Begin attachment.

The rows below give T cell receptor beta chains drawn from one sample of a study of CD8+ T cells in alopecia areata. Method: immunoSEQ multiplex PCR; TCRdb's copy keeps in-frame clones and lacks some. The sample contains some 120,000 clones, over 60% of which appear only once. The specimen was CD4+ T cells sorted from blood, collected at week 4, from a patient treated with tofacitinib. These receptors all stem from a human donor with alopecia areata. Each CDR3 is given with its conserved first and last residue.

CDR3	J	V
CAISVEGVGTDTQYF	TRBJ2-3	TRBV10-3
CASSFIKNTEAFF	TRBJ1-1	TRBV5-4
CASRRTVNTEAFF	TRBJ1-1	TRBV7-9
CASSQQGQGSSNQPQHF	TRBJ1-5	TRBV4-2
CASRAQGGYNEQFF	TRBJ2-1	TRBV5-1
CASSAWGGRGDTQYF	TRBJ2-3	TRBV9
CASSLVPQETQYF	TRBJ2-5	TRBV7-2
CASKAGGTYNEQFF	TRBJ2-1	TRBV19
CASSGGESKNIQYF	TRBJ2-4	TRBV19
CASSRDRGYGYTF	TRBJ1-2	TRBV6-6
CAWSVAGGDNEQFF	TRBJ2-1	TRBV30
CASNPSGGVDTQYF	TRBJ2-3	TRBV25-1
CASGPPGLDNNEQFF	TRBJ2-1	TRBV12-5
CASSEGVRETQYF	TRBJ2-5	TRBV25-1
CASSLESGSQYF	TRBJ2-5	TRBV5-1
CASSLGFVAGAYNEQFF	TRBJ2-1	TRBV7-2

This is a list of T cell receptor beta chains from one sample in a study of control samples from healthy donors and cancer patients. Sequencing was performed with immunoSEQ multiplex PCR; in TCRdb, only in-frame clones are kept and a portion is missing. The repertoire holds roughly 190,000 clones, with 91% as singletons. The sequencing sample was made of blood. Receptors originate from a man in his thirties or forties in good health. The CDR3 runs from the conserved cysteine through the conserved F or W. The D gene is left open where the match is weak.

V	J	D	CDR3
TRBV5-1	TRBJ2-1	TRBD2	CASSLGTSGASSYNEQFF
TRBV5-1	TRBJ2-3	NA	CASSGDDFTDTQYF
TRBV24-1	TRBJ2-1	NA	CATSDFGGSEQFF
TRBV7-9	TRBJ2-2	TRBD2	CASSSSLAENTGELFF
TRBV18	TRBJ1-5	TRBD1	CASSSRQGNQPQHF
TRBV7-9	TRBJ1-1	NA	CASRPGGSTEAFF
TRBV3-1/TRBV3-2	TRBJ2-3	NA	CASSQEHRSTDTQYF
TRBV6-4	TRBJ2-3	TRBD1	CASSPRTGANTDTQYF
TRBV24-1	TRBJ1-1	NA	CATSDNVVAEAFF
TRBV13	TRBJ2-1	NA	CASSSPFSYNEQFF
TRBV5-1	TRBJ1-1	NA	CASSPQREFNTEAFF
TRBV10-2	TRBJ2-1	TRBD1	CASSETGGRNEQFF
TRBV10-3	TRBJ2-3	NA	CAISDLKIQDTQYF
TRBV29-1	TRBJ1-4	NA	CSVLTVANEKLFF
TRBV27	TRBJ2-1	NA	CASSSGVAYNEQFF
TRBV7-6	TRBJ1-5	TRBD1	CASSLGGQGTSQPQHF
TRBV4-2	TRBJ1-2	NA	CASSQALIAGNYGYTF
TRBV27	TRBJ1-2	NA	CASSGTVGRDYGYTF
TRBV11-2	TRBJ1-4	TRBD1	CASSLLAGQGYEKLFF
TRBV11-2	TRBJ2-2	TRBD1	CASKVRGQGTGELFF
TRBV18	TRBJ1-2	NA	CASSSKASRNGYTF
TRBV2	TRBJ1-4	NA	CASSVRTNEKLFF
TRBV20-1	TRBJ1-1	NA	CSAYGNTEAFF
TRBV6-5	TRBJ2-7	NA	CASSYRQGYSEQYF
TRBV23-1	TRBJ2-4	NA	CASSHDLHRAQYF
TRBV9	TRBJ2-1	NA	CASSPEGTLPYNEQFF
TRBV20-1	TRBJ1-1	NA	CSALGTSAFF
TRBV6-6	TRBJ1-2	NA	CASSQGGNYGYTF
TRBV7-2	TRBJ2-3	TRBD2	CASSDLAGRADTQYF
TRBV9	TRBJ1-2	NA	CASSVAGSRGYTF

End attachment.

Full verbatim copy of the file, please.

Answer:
The rows below give T cell receptor beta chains drawn from one sample of a study of CD8+ T cells in alopecia areata. Method: immunoSEQ multiplex PCR; TCRdb's copy keeps in-frame clones and lacks some. The sample contains some 120,000 clones, over 60% of which appear only once. The specimen was CD4+ T cells sorted from blood, collected at week 4, from a patient treated with tofacitinib. These receptors all stem from a human donor with alopecia areata. Each CDR3 is given with its conserved first and last residue.

CDR3	J	V
CAISVEGVGTDTQYF	TRBJ2-3	TRBV10-3
CASSFIKNTEAFF	TRBJ1-1	TRBV5-4
CASRRTVNTEAFF	TRBJ1-1	TRBV7-9
CASSQQGQGSSNQPQHF	TRBJ1-5	TRBV4-2
CASRAQGGYNEQFF	TRBJ2-1	TRBV5-1
CASSAWGGRGDTQYF	TRBJ2-3	TRBV9
CASSLVPQETQYF	TRBJ2-5	TRBV7-2
CASKAGGTYNEQFF	TRBJ2-1	TRBV19
CASSGGESKNIQYF	TRBJ2-4	TRBV19
CASSRDRGYGYTF	TRBJ1-2	TRBV6-6
CAWSVAGGDNEQFF	TRBJ2-1	TRBV30
CASNPSGGVDTQYF	TRBJ2-3	TRBV25-1
CASGPPGLDNNEQFF	TRBJ2-1	TRBV12-5
CASSEGVRETQYF	TRBJ2-5	TRBV25-1
CASSLESGSQYF	TRBJ2-5	TRBV5-1
CASSLGFVAGAYNEQFF	TRBJ2-1	TRBV7-2

This is a list of T cell receptor beta chains from one sample in a study of control samples from healthy donors and cancer patients. Sequencing was performed with immunoSEQ multiplex PCR; in TCRdb, only in-frame clones are kept and a portion is missing. The repertoire holds roughly 190,000 clones, with 91% as singletons. The sequencing sample was made of blood. Receptors originate from a man in his thirties or forties in good health. The CDR3 runs from the conserved cysteine through the conserved F or W. The D gene is left open where the match is weak.

V	J	D	CDR3
TRBV5-1	TRBJ2-1	TRBD2	CASSLGTSGASSYNEQFF
TRBV5-1	TRBJ2-3	NA	CASSGDDFTDTQYF
TRBV24-1	TRBJ2-1	NA	CATSDFGGSEQFF
TRBV7-9	TRBJ2-2	TRBD2	CASSSSLAENTGELFF
TRBV18	TRBJ1-5	TRBD1	CASSSRQGNQPQHF
TRBV7-9	TRBJ1-1	NA	CASRPGGSTEAFF
TRBV3-1/TRBV3-2	TRBJ2-3	NA	CASSQEHRSTDTQYF
TRBV6-4	TRBJ2-3	TRBD1	CASSPRTGANTDTQYF
TRBV24-1	TRBJ1-1	NA	CATSDNVVAEAFF
TRBV13	TRBJ2-1	NA	CASSSPFSYNEQFF
TRBV5-1	TRBJ1-1	NA	CASSPQREFNTEAFF
TRBV10-2	TRBJ2-1	TRBD1	CASSETGGRNEQFF
TRBV10-3	TRBJ2-3	NA	CAISDLKIQDTQYF
TRBV29-1	TRBJ1-4	NA	CSVLTVANEKLFF
TRBV27	TRBJ2-1	NA	CASSSGVAYNEQFF
TRBV7-6	TRBJ1-5	TRBD1	CASSLGGQGTSQPQHF
TRBV4-2	TRBJ1-2	NA	CASSQALIAGNYGYTF
TRBV27	TRBJ1-2	NA	CASSGTVGRDYGYTF
TRBV11-2	TRBJ1-4	TRBD1	CASSLLAGQGYEKLFF
TRBV11-2	TRBJ2-2	TRBD1	CASKVRGQGTGELFF
TRBV18	TRBJ1-2	NA	CASSSKASRNGYTF
TRBV2	TRBJ1-4	NA	CASSVRTNEKLFF
TRBV20-1	TRBJ1-1	NA	CSAYGNTEAFF
TRBV6-5	TRBJ2-7	NA	CASSYRQGYSEQYF
TRBV23-1	TRBJ2-4	NA	CASSHDLHRAQYF
TRBV9	TRBJ2-1	NA	CASSPEGTLPYNEQFF
TRBV20-1	TRBJ1-1	NA	CSALGTSAFF
TRBV6-6	TRBJ1-2	NA	CASSQGGNYGYTF
TRBV7-2	TRBJ2-3	TRBD2	CASSDLAGRADTQYF
TRBV9	TRBJ1-2	NA	CASSVAGSRGYTF